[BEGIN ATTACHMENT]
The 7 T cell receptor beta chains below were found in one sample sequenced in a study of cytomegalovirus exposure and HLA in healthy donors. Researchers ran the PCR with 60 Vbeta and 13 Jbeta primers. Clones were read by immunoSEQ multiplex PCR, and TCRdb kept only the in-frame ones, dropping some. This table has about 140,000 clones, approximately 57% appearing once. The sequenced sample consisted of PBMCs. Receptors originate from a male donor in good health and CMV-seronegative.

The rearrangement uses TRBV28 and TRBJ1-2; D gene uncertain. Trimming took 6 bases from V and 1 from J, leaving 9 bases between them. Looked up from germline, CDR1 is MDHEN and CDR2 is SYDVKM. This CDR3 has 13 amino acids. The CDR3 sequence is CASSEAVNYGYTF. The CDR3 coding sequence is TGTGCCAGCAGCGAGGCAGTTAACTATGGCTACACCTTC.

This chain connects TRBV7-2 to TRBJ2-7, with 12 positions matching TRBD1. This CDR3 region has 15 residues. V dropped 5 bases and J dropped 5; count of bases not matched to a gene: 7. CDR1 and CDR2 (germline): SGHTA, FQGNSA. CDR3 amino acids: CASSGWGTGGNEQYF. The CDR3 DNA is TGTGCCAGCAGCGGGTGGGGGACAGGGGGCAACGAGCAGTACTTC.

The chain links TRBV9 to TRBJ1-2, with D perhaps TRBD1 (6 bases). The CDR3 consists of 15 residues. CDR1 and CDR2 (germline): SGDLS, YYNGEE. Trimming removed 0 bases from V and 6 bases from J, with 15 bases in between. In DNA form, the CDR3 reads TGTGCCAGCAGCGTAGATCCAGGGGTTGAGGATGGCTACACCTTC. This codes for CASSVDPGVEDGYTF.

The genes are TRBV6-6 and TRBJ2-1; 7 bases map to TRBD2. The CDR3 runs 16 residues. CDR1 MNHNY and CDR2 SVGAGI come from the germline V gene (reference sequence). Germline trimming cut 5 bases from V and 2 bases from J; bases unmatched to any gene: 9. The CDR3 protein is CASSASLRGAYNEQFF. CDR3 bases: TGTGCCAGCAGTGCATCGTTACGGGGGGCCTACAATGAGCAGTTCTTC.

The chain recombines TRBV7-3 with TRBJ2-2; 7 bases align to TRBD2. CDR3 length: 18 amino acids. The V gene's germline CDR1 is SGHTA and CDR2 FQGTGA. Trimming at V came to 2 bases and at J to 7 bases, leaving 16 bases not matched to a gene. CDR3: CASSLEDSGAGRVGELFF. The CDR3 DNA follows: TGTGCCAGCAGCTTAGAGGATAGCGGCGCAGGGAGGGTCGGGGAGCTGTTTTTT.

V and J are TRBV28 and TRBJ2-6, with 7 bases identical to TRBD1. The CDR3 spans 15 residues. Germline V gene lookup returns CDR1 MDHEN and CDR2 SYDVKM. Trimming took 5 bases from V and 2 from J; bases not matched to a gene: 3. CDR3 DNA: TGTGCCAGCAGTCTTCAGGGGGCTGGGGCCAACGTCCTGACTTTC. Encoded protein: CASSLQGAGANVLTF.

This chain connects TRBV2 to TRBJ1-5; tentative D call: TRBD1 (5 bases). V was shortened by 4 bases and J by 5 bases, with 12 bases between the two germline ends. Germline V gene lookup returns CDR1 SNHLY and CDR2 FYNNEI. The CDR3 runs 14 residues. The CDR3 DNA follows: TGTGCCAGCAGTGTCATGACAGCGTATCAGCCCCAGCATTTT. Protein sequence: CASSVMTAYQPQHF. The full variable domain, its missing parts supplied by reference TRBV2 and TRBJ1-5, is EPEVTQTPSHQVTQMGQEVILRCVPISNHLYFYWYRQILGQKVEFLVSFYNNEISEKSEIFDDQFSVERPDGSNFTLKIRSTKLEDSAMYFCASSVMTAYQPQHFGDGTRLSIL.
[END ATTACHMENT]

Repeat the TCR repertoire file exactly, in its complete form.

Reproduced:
The 7 T cell receptor beta chains below were found in one sample sequenced in a study of cytomegalovirus exposure and HLA in healthy donors. Researchers ran the PCR with 60 Vbeta and 13 Jbeta primers. Clones were read by immunoSEQ multiplex PCR, and TCRdb kept only the in-frame ones, dropping some. This table has about 140,000 clones, approximately 57% appearing once. The sequenced sample consisted of PBMCs. Receptors originate from a male donor in good health and CMV-seronegative.

The rearrangement uses TRBV28 and TRBJ1-2; D gene uncertain. Trimming took 6 bases from V and 1 from J, leaving 9 bases between them. Looked up from germline, CDR1 is MDHEN and CDR2 is SYDVKM. This CDR3 has 13 amino acids. The CDR3 sequence is CASSEAVNYGYTF. The CDR3 coding sequence is TGTGCCAGCAGCGAGGCAGTTAACTATGGCTACACCTTC.

This chain connects TRBV7-2 to TRBJ2-7, with 12 positions matching TRBD1. This CDR3 region has 15 residues. V dropped 5 bases and J dropped 5; count of bases not matched to a gene: 7. CDR1 and CDR2 (germline): SGHTA, FQGNSA. CDR3 amino acids: CASSGWGTGGNEQYF. The CDR3 DNA is TGTGCCAGCAGCGGGTGGGGGACAGGGGGCAACGAGCAGTACTTC.

The chain links TRBV9 to TRBJ1-2, with D perhaps TRBD1 (6 bases). The CDR3 consists of 15 residues. CDR1 and CDR2 (germline): SGDLS, YYNGEE. Trimming removed 0 bases from V and 6 bases from J, with 15 bases in between. In DNA form, the CDR3 reads TGTGCCAGCAGCGTAGATCCAGGGGTTGAGGATGGCTACACCTTC. This codes for CASSVDPGVEDGYTF.

The genes are TRBV6-6 and TRBJ2-1; 7 bases map to TRBD2. The CDR3 runs 16 residues. CDR1 MNHNY and CDR2 SVGAGI come from the germline V gene (reference sequence). Germline trimming cut 5 bases from V and 2 bases from J; bases unmatched to any gene: 9. The CDR3 protein is CASSASLRGAYNEQFF. CDR3 bases: TGTGCCAGCAGTGCATCGTTACGGGGGGCCTACAATGAGCAGTTCTTC.

The chain recombines TRBV7-3 with TRBJ2-2; 7 bases align to TRBD2. CDR3 length: 18 amino acids. The V gene's germline CDR1 is SGHTA and CDR2 FQGTGA. Trimming at V came to 2 bases and at J to 7 bases, leaving 16 bases not matched to a gene. CDR3: CASSLEDSGAGRVGELFF. The CDR3 DNA follows: TGTGCCAGCAGCTTAGAGGATAGCGGCGCAGGGAGGGTCGGGGAGCTGTTTTTT.

V and J are TRBV28 and TRBJ2-6, with 7 bases identical to TRBD1. The CDR3 spans 15 residues. Germline V gene lookup returns CDR1 MDHEN and CDR2 SYDVKM. Trimming took 5 bases from V and 2 from J; bases not matched to a gene: 3. CDR3 DNA: TGTGCCAGCAGTCTTCAGGGGGCTGGGGCCAACGTCCTGACTTTC. Encoded protein: CASSLQGAGANVLTF.

This chain connects TRBV2 to TRBJ1-5; tentative D call: TRBD1 (5 bases). V was shortened by 4 bases and J by 5 bases, with 12 bases between the two germline ends. Germline V gene lookup returns CDR1 SNHLY and CDR2 FYNNEI. The CDR3 runs 14 residues. The CDR3 DNA follows: TGTGCCAGCAGTGTCATGACAGCGTATCAGCCCCAGCATTTT. Protein sequence: CASSVMTAYQPQHF. The full variable domain, its missing parts supplied by reference TRBV2 and TRBJ1-5, is EPEVTQTPSHQVTQMGQEVILRCVPISNHLYFYWYRQILGQKVEFLVSFYNNEISEKSEIFDDQFSVERPDGSNFTLKIRSTKLEDSAMYFCASSVMTAYQPQHFGDGTRLSIL.